President Biden has called reopening schools a “national emergency” and said he wants to see most K-12 schools in the United States open during his first 100 days in office, which would be between now and April.
On Thursday, he announced he would sign several executive actions, including measures meant to push the process along.
These come after actions signed on Wednesday geared toward improving college access and providing relief for student loan borrowers.
Here are the details of Thursday’s actions, as announced by the White House:
More personal protective equipment: Schools will be eligible for full reimbursement for supplies such as masks, gowns and gloves through the Federal Emergency Management Agency’s Disaster Relief Fund.
More testing: A Pandemic Testing Board will use the Defense Production Act and other means to produce and distribute more tests, including for schools. Workplaces with the resources, such as movie sets, have relied on frequent and rapid testing to operate safely during the pandemic, but access to tests for teachers and students has been limited by budgets.
Vaccines for teachers: The actions expand vaccine capacity in several ways; equitable distribution to teachers in particular is mentioned.
Better data: Up until now, there has been no centralized, national data collection of coronavirus cases or outbreaks in schools. “I’m not sure there’s a role at the department to collect and compile that research,” former U.S. Education Secretary Betsy DeVos said in October. This makes it difficult to appropriately trace, isolate or even to understand the impact of school openings on the course of the pandemic, or the efficacy of various safety protocols. Many states and districts have their own reporting and dashboards, and there are some decentralized volunteer efforts. Among Thursday’s actions is a call for the Education and Health and Human Services departments to take a more aggressive role in collecting, aggregating, analyzing and reporting data and best practices to help schools and businesses reopen safely. That includes collecting data on the equity impacts of prolonged school closures.
These moves come as the organization Burbio reports more than half of the country’s students are learning from home. Large districts, including in Chicago and Fairfax County, Va., are struggling to bring large numbers of students back for the first time this school year, while others are closing because of staffing shortages brought on by waves of quarantines. And there are worries over whether new variants of the coronavirus might spread even more quickly, overwhelming the safety precautions currently in place in schools.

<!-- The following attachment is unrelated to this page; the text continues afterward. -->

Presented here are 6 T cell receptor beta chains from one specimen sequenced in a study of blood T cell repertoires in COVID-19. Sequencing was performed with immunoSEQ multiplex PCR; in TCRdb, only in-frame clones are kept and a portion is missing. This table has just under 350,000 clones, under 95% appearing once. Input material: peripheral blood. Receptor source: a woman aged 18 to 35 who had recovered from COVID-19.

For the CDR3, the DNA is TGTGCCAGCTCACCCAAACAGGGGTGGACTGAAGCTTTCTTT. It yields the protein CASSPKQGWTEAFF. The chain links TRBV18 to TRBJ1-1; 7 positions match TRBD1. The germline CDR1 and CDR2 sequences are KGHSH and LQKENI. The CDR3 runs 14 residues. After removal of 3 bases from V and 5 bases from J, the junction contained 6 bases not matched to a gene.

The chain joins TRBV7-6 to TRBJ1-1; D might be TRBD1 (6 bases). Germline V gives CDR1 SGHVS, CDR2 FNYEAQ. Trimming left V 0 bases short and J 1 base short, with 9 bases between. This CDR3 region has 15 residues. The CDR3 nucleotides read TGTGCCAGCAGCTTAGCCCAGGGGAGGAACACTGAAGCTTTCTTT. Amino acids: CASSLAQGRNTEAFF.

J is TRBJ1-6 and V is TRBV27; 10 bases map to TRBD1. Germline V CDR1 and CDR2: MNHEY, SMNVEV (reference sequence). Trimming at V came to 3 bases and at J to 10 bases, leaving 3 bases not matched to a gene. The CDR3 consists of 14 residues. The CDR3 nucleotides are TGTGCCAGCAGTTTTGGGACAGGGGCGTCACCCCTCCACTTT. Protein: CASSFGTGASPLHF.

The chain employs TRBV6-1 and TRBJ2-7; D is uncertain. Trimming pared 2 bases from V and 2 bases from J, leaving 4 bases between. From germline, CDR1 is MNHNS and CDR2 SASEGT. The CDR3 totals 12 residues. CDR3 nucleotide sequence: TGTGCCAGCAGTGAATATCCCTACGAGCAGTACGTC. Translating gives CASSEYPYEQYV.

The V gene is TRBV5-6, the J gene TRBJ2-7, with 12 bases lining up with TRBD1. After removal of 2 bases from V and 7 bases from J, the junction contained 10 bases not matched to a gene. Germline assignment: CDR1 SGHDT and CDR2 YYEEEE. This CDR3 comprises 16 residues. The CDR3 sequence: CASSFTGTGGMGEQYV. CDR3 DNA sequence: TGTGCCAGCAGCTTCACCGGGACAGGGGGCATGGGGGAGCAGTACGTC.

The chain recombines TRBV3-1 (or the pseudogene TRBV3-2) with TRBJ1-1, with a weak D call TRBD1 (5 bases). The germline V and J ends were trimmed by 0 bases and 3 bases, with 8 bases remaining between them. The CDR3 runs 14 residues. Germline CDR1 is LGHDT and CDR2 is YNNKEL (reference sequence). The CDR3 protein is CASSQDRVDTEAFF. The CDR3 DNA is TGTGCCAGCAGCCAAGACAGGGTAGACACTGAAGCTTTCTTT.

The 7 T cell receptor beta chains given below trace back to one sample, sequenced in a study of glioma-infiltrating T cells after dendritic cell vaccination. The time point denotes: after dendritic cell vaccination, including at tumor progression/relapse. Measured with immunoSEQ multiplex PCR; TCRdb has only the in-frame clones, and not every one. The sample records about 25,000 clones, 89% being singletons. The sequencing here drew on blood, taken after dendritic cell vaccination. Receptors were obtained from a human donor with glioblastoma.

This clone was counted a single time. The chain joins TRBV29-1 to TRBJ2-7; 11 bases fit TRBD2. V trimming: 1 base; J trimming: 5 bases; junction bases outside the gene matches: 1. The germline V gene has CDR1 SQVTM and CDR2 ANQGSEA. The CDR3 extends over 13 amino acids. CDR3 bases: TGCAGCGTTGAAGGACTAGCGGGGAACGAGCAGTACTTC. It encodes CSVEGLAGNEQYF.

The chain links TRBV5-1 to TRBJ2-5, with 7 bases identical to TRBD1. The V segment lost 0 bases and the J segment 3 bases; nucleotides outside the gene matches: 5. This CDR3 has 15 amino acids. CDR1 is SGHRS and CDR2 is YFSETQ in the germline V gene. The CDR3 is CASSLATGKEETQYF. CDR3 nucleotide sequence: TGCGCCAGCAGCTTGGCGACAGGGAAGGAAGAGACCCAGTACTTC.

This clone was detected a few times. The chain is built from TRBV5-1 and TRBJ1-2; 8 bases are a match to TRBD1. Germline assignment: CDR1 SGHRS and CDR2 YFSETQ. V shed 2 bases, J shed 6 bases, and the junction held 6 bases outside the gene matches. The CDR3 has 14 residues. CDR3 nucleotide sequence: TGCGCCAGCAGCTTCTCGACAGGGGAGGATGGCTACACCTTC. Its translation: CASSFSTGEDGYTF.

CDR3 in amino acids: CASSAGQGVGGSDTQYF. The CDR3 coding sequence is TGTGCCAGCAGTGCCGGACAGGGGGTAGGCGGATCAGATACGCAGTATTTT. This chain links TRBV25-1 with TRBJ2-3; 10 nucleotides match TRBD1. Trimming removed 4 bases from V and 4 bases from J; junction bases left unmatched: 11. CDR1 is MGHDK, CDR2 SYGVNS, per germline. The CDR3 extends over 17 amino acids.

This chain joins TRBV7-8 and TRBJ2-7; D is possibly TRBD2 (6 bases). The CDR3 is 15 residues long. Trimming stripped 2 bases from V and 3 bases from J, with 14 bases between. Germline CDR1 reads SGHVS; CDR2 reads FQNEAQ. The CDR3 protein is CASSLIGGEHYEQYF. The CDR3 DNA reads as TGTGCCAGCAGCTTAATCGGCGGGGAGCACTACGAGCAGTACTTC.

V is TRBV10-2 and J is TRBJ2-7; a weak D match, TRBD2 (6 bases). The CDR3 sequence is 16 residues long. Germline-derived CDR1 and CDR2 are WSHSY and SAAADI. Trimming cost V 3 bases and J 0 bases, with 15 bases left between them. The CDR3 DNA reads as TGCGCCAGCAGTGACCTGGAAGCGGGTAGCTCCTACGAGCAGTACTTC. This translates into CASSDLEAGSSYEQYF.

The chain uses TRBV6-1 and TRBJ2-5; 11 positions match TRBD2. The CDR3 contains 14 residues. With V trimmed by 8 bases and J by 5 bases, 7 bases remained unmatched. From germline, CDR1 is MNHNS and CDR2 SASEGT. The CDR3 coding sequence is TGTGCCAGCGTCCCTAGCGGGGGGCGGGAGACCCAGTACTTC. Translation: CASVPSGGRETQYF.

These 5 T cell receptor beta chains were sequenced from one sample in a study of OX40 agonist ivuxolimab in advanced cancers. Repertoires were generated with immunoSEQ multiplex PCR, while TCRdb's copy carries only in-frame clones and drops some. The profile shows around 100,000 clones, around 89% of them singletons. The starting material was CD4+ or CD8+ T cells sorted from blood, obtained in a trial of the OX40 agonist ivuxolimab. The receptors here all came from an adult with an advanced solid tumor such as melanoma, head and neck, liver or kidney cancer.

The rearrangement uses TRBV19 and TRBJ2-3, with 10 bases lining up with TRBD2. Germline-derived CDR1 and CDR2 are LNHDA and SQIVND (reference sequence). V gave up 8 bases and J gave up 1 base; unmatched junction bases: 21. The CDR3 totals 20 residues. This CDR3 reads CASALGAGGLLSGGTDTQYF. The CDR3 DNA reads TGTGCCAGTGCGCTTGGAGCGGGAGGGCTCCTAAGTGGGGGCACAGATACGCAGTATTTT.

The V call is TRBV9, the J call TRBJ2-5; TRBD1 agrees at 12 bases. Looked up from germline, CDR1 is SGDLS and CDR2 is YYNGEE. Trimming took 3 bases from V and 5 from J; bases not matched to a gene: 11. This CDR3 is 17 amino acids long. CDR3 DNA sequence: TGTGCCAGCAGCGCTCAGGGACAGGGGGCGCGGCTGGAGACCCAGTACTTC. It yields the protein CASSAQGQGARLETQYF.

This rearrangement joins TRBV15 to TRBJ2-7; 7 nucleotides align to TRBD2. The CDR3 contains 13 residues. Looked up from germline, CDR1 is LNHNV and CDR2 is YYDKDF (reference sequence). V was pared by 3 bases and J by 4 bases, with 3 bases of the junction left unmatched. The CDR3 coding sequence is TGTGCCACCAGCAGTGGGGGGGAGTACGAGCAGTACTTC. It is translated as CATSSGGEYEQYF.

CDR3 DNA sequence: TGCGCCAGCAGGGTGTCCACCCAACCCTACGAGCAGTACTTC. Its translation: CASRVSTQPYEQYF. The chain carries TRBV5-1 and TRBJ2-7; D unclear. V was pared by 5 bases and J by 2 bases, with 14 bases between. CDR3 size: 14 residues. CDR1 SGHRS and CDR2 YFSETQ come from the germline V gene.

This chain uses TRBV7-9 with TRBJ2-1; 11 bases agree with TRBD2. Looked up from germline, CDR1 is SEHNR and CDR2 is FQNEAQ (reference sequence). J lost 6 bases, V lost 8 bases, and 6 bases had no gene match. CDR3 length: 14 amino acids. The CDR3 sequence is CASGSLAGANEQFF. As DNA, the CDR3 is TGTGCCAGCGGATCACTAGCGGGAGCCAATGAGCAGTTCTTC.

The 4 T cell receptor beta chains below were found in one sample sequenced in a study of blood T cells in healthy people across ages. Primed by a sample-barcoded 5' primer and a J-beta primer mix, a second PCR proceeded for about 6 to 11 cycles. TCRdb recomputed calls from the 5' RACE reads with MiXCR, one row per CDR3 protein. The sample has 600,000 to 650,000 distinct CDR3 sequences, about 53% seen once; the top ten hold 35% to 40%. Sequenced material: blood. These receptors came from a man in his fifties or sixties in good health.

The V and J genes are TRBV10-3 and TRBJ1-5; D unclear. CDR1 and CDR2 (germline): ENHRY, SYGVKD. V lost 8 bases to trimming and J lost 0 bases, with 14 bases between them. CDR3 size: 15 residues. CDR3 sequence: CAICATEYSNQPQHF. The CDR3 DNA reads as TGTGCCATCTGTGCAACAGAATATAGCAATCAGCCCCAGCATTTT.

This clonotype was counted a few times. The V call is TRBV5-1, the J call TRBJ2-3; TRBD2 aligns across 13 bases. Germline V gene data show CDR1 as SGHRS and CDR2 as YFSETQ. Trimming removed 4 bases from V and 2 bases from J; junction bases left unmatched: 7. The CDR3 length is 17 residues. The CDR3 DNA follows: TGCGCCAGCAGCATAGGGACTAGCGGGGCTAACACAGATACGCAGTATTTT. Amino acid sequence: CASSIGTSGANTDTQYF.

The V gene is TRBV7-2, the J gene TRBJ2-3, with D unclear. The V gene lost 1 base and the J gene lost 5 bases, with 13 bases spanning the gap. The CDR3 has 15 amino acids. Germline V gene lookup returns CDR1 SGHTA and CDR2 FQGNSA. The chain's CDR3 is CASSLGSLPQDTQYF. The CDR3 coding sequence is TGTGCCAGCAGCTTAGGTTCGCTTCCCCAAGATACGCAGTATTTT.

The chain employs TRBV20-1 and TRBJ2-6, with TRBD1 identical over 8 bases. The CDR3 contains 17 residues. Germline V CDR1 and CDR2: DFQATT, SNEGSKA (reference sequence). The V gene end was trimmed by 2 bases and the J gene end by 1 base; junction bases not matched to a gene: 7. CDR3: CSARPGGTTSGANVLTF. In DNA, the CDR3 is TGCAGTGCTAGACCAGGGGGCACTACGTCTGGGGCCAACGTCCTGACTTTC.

In addition to the actions announced Thursday, which focused on K-12 school reopenings amid the pandemic, Biden signed several executive actions on his first day in office relating to education.
He affirmed the rights of children to access school restrooms, locker rooms and other facilities regardless of gender identity or sexual orientation, an issue that made news when DeVos rescinded similar Obama-era guidance.
On the higher education front, Biden took actions that would make it easier for certain students to go to college, and provide relief to student loan borrowers during the pandemic:
College access: Biden issued a proclamation ending the so-called Muslim travel ban, which barred entry to the U.S. of citizens from some majority-Muslim countries. The president also ordered the State Department to begin processing visas. Both moves should help colleges attract more international students after a massive decline in enrollment during the Trump administration.
A new action strengthening the Deferred Action for Childhood Arrivals program, or DACA, gives legal protections to people who came to the U.S. as children. Colleges have long supported the program, which has helped many DREAMers enroll in college.
Student loans: Following an executive action signed Wednesday, the Education Department extended pandemic relief from payments for about 41 million federal student loan borrowers through Sept. 30. “Too many Americans are struggling to pay for basic necessities and to provide for their families,” the Education Department said in a statement. “They should not be forced to choose between paying their student loans and putting food on the table.”